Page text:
Corn Smut, Mexico’s fine dining delicacy

All over Mexico, Huitlacoche is savored for its subtle elegance. But, somehow, this culinary gem is ignored in the U.S. where the fungus is given the derogatory name of “corn smut.”

What is corn smut?

Huitlacoche (Image: npr.org Monica Ortiz)

Huitlacoche, also known as corn smut and Mexican truffle, is a corn fungus. Normally, Huitlacoche thrives in a moist environment. So, when there is a lot of rain as the ear ripens, corn smut flourishes.

The Huitlacoche fungus causes the corn kernels to swell and take on a pale blue-grey appearance. The ear of corn expands so much that the husk often bursts under the pressure of the fungus.

In the U.S. most farmers view Huitlacoche as a blight and go to great lengths to prevent it from establishing in their fields. If a farmer finds corn smut has invaded their crop, they will burn it or feed it to livestock.

However, in Mexico, Huitlacoche is viewed in an entirely different light. Here, Huitlacoche is a delicacy and chefs will pay a premium for it, far above the price of regular corn.

Huitlacoche quesadillas (Image: inquirer.com Jose F Moreno)

The fungus is often used to make Huitlacoche tacos or quesadillas. It’s also an ingredient in soups. And, like European truffles, Huitlacoche is terrific when paired with eggs.

The flavor profile is also similar to European truffles and their culinary cousin mushrooms. Huitlacoche has an earthy, some say musky, flavor that is rich in umami. But, the so-called Mexican truffle’s taste is also delicate and stronger flavors can easily overwhelm it.

My search for Huitlacoche in Mexico City

We had hired a driver for the day in Mexico City, a surprisingly affordable arrangement. Karen and I spent the morning in the Colonia del Carmen neighborhood of Coyoacán.

Frida and the Cesarean (unfinished) photo: Brent Petersen

After spending a couple hours in La Casa Azul (the Blue House), artist Frida Kahlo’s home and studio, we walked to the nearby Trotsky Museum. This is where Leon Trotsky lived for several years after being kicked out of Frida’s house. It is also where Trotsky was assassinated, likely under orders of Stalin himself.

As fascinating as the story of Frida (my favorite 20th century North American artist) and her purported paramour Trotsky is, two museums is about my limit before sustenance is required.

Besides, there’s corn smut to be found. And, our driver Alejandro knows a place.

Alejandro led us through the Jardin Centenario, past the Fuente de los Coyotes (Coyote Fountain) to an unassuming restaurant called Ave Maria. Alejandro tells the waiter what I’m looking for, and he nods. I never see the menu.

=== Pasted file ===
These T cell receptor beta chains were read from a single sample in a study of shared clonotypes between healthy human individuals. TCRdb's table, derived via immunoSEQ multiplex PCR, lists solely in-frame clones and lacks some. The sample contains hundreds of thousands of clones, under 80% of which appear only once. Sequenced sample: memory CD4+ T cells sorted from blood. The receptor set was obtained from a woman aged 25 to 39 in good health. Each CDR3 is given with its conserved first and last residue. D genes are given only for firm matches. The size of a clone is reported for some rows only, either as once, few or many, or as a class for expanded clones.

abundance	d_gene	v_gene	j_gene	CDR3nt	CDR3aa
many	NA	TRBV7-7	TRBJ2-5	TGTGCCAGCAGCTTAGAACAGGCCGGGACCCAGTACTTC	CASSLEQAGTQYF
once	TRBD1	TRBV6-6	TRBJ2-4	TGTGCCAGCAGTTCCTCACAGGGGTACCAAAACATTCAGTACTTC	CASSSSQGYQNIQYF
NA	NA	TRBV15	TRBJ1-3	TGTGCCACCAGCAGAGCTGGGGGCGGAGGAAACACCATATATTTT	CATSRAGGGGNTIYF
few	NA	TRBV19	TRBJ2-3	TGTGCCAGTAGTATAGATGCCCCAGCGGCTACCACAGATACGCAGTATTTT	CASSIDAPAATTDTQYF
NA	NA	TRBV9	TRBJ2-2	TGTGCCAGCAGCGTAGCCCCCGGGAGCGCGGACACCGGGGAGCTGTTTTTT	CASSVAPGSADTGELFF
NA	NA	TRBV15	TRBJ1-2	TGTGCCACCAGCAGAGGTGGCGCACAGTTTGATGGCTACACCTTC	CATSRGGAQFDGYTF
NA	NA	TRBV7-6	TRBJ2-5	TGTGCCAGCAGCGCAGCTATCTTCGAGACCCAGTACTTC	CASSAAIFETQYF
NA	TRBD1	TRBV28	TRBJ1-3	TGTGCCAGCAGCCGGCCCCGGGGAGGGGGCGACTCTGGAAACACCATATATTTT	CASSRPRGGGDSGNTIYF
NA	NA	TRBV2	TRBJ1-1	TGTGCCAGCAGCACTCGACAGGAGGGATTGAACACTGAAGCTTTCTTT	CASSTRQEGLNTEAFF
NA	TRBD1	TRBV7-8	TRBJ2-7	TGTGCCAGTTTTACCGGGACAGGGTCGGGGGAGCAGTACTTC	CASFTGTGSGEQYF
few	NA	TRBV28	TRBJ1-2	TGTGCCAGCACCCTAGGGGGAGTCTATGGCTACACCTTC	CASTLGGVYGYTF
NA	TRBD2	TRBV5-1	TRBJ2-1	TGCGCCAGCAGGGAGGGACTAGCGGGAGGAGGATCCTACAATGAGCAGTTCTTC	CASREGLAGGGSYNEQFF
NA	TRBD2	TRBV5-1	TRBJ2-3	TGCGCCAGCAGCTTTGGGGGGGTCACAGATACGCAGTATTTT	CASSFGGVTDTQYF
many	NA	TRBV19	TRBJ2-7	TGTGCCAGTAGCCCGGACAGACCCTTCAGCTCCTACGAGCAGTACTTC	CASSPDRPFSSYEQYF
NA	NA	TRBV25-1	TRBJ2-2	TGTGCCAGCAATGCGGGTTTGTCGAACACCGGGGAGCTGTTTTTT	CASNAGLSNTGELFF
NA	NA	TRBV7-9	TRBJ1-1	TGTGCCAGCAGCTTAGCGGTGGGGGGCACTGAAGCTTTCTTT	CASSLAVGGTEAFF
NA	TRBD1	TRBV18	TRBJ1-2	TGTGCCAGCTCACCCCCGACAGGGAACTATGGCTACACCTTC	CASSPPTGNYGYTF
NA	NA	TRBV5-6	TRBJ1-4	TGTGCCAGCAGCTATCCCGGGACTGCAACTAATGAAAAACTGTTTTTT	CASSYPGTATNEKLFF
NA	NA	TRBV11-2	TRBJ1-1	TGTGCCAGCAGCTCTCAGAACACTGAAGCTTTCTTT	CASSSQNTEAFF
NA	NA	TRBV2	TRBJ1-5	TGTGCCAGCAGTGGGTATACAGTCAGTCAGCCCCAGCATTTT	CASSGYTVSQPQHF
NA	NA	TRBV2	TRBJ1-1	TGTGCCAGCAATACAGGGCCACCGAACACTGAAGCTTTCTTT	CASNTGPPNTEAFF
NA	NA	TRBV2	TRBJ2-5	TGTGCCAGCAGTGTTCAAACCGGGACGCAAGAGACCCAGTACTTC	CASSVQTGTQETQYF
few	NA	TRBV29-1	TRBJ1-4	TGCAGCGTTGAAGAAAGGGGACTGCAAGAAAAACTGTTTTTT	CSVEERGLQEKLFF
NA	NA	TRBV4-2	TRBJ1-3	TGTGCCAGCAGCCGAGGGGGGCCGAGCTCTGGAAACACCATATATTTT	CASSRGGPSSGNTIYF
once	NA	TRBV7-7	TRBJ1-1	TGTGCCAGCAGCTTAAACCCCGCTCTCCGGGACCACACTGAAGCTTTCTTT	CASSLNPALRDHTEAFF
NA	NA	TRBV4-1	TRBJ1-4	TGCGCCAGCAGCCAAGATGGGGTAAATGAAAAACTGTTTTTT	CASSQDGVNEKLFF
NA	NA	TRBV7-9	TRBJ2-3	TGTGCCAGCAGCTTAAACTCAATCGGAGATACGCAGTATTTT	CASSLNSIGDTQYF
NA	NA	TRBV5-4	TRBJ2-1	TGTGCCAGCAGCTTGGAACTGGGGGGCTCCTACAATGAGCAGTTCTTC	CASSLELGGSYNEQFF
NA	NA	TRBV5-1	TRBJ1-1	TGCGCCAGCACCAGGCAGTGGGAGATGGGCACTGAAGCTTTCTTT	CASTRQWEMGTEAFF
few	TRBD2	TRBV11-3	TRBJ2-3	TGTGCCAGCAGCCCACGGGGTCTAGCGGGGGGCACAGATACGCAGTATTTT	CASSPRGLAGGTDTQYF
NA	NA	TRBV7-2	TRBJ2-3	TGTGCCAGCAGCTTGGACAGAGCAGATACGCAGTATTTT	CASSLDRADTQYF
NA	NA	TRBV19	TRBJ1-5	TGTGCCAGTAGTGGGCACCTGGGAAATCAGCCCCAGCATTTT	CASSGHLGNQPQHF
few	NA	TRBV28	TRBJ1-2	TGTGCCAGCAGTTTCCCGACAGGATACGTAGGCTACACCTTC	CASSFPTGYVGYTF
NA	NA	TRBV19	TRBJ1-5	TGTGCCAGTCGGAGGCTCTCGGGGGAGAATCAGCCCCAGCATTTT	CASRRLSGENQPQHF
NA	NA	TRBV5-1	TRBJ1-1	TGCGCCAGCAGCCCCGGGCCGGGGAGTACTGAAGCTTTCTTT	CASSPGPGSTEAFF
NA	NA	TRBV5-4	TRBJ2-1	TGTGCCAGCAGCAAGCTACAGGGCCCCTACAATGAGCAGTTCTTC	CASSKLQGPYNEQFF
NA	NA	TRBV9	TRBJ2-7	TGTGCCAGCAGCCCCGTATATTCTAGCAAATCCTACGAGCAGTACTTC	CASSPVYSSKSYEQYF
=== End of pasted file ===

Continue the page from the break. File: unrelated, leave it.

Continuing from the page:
Photo: Brent Petersen

As we wait for our fungus, a young girl in a frilly pink dress is posing for her quinceañera pictures in the garden. Another young lady who happens to be walking by photo-bombs her, much to the birthday girl’s delight.

When the Huitlacoche arrives, I am not disappointed. Eggs are speckled with the corn smut. The fungus has turned from a blue-grey to black after cooking. Somehow, I remember to offer a bite to my girlfriend and Alejandro, though they both politely decline. I try to eat slowly and savor each bite, but it is a losing battle.

Where to enjoy Huitlacoche in Mexico City

Huitlacoche is often identified with fine dining. Like truffles, Huitlacoche has exploded in popularity. High-end restaurateurs in Mexico City have realized that their customers are willing to pay a premium for the fungus.

Pujol is Mexico City’s haute cuisine destination. Huitlacoche is served in season in a variety of ways. Another fine dining spot is Lorea . They often have Huitlacoche on their tasting menu. Look for it seasonally between June and September.

But, one of the best ways to experience corn fungus is from a street food vendor at Mercado de comida de Coyoacán. The market is in the lovely Coyoacán neighborhood, near the Centenario Garden and a short walk from La Casa Azul (Frida Kahlo Museum). In season, vendors serve delicious Huitlacoche quesadillas with onions, peppers, and garlic.

Huitlacoche in the U.S.

Huitlacoche is still a bit of a rarity at American restaurants. Occasionally, it can be found fresh at Mexican grocery stores. But, for the most part, we’re limited to getting our corn smut in the less-desirable canned or frozen form.

Renowned chef Rick Bayless often has Huitlacoche on the menu at his restaurants in Chicago.

In Los Angeles, there’s a food truck called Huitlacoche. Of course, they’ve got Mexican truffle on the menu. Better yet, Rocio’s Mexican Kitchen’s Mole of the Gods is a decadent treat featuring Huitlacoche.

San Antonio has plenty of Mexican cuisine, though a lot of it is of the Tex-Mex variety. Acenar is right on the touristy riverwalk. They have crepas de Huitlacoche on offer.

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Author: dedadmin